A landlord is responsible for the normal day-to-day maintenance of a rental property. Things happen. As a property age, wear and tear are inevitable.
What is normal ‘wear and tear’?
Normal wear and tear are expected, gradual and unavoidable. A property’s condition will decline due to normal everyday use. If someone lives in an apartment or house, some deterioration will take place. Wear and tear is not caused by abuse or neglect.
A few small stains on a carpet, dirty grout in the bathroom or lose door handles are all examples of normal wear and tear.
Damage, on the other hand, affects the value of a property. It can be committed on purpose, or through neglect. A smashed bathroom mirror, a broken door or a carpet soaked with pet urine are all examples of real damages to a property.
Normal wear and tear cannot be deducted from a security deposit, but a landlord can make deductions for damage to a property.
A way to address damage issues is, first, to be pro-active. Prior to a tenant moving in, both the tenant and the landlord should walk through the apartment or house and document the current condition of the property.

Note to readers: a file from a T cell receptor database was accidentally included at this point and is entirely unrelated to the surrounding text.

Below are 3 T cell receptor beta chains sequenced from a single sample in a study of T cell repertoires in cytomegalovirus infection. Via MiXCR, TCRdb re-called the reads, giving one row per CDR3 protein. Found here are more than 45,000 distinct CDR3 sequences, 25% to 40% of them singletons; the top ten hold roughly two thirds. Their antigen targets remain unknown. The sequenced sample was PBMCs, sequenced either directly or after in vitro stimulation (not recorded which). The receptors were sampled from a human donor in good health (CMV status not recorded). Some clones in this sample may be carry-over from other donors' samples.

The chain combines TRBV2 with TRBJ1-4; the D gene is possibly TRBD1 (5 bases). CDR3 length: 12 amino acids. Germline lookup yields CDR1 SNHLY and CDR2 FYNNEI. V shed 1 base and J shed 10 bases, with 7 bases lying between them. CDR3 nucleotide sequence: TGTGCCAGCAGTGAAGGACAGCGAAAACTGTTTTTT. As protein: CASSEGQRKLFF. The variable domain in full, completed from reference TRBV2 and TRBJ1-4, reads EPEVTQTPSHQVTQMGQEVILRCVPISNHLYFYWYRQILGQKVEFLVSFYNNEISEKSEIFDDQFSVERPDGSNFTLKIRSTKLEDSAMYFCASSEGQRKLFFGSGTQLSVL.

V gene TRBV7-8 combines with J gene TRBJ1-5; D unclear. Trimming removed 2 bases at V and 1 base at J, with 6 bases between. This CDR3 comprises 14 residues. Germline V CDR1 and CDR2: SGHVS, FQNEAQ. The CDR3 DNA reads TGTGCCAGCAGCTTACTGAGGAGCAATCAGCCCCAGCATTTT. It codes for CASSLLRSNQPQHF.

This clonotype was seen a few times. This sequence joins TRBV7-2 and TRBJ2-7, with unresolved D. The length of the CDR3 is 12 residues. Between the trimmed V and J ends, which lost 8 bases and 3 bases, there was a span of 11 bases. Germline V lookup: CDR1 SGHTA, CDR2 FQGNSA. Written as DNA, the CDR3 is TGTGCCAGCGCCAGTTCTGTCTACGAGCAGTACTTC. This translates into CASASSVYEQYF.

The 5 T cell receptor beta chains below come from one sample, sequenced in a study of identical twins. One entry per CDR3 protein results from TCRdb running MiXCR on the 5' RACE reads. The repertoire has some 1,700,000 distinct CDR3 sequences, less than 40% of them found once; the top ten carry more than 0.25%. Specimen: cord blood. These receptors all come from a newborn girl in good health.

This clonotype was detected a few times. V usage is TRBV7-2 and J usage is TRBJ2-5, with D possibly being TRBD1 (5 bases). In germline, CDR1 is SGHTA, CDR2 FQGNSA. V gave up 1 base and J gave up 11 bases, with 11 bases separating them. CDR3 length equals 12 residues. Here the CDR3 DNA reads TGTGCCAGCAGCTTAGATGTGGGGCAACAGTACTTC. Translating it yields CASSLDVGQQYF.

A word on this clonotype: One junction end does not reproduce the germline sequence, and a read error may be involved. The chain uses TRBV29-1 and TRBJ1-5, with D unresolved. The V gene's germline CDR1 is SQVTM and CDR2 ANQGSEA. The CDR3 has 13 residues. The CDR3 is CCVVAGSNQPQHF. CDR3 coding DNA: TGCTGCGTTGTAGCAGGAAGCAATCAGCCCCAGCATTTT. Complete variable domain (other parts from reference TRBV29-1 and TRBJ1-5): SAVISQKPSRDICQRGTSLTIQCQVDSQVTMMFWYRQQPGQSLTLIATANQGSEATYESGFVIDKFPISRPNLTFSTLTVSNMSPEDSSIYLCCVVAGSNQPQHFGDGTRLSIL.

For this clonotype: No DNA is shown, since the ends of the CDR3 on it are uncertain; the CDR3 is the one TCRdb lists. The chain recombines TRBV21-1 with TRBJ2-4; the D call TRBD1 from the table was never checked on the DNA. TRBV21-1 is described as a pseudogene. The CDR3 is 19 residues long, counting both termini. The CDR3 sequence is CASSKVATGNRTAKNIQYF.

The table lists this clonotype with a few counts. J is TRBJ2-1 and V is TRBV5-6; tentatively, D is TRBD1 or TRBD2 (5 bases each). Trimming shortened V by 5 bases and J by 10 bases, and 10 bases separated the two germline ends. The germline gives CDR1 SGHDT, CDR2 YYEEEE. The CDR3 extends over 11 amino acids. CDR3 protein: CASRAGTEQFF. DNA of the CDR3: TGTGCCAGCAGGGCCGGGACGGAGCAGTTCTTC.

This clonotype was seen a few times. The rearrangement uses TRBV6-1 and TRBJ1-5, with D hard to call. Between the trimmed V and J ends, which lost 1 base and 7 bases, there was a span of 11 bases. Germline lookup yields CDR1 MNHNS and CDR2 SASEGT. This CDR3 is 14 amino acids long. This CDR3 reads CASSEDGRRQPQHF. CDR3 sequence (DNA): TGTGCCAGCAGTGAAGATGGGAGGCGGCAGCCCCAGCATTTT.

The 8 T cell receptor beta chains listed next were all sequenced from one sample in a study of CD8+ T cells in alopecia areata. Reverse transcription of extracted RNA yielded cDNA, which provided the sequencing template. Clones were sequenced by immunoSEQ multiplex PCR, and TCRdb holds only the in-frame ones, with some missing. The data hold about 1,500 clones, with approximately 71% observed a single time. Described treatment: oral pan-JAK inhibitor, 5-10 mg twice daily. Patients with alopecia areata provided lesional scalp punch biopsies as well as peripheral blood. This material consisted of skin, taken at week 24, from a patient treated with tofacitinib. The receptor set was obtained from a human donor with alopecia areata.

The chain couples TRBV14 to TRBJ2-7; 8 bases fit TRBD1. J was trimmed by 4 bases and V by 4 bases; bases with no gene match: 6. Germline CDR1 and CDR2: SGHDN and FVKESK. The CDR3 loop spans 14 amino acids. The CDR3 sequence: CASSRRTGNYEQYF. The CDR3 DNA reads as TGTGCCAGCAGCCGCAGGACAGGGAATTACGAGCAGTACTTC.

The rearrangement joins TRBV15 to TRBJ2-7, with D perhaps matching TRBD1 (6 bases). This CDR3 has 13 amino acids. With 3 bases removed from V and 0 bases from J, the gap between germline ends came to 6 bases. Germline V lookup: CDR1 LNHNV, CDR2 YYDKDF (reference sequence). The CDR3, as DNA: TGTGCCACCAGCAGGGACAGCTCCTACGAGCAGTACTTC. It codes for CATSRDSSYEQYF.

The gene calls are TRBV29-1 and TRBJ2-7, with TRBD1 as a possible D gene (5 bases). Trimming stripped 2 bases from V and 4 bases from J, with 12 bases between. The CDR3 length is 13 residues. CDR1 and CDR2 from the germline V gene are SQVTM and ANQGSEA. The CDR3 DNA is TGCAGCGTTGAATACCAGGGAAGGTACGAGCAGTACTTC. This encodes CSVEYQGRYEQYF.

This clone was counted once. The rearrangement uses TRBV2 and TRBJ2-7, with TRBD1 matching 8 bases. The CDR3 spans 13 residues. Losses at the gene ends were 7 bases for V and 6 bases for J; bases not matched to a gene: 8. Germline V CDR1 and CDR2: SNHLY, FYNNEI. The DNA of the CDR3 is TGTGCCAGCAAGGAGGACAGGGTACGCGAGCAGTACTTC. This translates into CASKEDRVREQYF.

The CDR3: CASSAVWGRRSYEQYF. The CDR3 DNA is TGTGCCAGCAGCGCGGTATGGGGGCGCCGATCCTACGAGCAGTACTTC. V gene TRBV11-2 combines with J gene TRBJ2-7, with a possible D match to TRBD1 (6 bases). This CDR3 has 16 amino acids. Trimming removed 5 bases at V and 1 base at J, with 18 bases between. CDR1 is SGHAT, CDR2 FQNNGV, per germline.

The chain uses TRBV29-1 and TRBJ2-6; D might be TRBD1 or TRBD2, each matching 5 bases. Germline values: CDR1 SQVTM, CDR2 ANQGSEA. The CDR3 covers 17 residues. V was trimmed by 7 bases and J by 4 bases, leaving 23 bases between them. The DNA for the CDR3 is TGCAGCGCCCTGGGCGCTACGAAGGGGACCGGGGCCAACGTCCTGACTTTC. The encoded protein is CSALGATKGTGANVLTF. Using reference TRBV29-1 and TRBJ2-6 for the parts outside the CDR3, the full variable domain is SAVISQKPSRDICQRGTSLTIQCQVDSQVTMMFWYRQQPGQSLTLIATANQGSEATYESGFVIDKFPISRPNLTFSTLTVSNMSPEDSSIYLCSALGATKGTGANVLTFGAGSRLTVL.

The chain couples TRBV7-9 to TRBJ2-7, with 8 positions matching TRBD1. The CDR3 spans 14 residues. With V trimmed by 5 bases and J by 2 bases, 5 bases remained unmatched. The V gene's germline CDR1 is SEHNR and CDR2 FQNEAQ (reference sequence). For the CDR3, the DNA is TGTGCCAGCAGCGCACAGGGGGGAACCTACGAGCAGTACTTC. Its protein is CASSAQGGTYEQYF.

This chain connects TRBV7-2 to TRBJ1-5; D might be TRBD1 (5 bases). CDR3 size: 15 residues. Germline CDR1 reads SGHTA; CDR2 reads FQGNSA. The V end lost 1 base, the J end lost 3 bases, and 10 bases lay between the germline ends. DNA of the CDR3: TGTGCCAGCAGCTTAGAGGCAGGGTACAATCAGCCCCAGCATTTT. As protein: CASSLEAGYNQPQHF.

It is a good idea to take pictures that show any current damage or defects. Both the landlord and tenant should sign off on in agreement on the current condition of the property.
When the tenant is moving out, changes to the condition of the property can be easily noted and compared with the initial move-in walk through. The landlord can now explain why there will be deductions from the security deposit if any. The tenant is free to agree or dispute the landlord’s findings.
It is a dispute. What now?
A landlord can file a suit in the small claims court of California to pursue tenants for damages that they have caused. Tenants can also counter-sue if there is a dispute.
Are you a tenant or a landlord on the wrong end of a property damage lawsuit? We can help.
Reach out to schedule a free consultation with us today. (818)507-8525; info@KJTLawGroup.com.